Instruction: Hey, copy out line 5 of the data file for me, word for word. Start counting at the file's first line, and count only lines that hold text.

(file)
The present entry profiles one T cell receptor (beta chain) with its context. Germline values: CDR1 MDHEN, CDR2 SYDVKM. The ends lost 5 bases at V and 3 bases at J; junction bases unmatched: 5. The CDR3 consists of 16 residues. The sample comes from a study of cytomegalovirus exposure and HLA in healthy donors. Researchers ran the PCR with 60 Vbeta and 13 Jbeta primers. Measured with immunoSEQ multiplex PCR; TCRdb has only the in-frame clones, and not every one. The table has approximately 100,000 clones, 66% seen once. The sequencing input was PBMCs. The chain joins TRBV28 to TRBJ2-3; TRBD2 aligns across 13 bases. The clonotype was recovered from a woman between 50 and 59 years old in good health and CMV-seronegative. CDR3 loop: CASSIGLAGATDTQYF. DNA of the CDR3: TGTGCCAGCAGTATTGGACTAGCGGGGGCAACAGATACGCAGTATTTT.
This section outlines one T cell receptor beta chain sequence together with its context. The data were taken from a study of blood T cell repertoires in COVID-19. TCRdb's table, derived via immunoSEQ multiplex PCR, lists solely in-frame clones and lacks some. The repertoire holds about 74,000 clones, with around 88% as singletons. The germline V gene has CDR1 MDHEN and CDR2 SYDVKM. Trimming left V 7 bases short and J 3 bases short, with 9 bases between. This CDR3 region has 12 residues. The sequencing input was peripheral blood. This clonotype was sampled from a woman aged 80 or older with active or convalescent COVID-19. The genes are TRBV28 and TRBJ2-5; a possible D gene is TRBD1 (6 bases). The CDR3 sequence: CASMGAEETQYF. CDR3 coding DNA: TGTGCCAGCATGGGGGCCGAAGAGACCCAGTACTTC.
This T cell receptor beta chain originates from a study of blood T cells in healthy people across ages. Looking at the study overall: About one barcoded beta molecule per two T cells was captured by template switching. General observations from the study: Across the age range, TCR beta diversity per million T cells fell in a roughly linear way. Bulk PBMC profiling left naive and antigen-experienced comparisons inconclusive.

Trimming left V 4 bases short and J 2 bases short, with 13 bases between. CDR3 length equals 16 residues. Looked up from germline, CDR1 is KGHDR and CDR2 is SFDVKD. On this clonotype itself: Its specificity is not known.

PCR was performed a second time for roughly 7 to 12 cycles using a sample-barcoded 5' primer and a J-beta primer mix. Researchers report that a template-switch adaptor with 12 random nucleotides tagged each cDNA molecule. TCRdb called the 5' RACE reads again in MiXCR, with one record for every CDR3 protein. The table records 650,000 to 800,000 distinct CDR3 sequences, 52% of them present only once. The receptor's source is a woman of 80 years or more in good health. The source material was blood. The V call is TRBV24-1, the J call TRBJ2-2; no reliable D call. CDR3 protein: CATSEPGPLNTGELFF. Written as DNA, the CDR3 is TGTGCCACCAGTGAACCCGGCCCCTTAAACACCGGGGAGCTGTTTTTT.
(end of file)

PCR was performed a second time for roughly 7 to 12 cycles using a sample-barcoded 5' primer and a J-beta primer mix. Researchers report that a template-switch adaptor with 12 random nucleotides tagged each cDNA molecule. TCRdb called the 5' RACE reads again in MiXCR, with one record for every CDR3 protein. The table records 650,000 to 800,000 distinct CDR3 sequences, 52% of them present only once. The receptor's source is a woman of 80 years or more in good health. The source material was blood. The V call is TRBV24-1, the J call TRBJ2-2; no reliable D call. CDR3 protein: CATSEPGPLNTGELFF. Written as DNA, the CDR3 is TGTGCCACCAGTGAACCCGGCCCCTTAAACACCGGGGAGCTGTTTTTT.